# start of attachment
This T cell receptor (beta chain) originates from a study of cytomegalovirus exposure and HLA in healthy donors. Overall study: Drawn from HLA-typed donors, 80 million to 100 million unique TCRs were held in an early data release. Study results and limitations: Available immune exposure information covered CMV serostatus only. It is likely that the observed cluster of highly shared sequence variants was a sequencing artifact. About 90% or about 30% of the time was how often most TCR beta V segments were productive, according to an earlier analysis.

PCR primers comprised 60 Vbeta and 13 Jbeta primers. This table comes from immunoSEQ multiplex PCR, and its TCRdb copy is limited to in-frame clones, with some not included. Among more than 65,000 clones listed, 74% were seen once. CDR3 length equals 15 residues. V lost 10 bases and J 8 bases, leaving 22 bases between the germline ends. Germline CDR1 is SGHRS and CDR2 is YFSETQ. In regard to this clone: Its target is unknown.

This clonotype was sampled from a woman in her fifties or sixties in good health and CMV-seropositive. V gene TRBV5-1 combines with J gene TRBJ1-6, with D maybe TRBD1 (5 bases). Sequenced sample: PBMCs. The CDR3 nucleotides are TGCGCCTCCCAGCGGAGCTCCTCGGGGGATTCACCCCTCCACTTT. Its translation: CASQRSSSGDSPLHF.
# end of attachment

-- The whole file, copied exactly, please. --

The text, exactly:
This T cell receptor (beta chain) originates from a study of cytomegalovirus exposure and HLA in healthy donors. Overall study: Drawn from HLA-typed donors, 80 million to 100 million unique TCRs were held in an early data release. Study results and limitations: Available immune exposure information covered CMV serostatus only. It is likely that the observed cluster of highly shared sequence variants was a sequencing artifact. About 90% or about 30% of the time was how often most TCR beta V segments were productive, according to an earlier analysis.

PCR primers comprised 60 Vbeta and 13 Jbeta primers. This table comes from immunoSEQ multiplex PCR, and its TCRdb copy is limited to in-frame clones, with some not included. Among more than 65,000 clones listed, 74% were seen once. CDR3 length equals 15 residues. V lost 10 bases and J 8 bases, leaving 22 bases between the germline ends. Germline CDR1 is SGHRS and CDR2 is YFSETQ. In regard to this clone: Its target is unknown.

This clonotype was sampled from a woman in her fifties or sixties in good health and CMV-seropositive. V gene TRBV5-1 combines with J gene TRBJ1-6, with D maybe TRBD1 (5 bases). Sequenced sample: PBMCs. The CDR3 nucleotides are TGCGCCTCCCAGCGGAGCTCCTCGGGGGATTCACCCCTCCACTTT. Its translation: CASQRSSSGDSPLHF.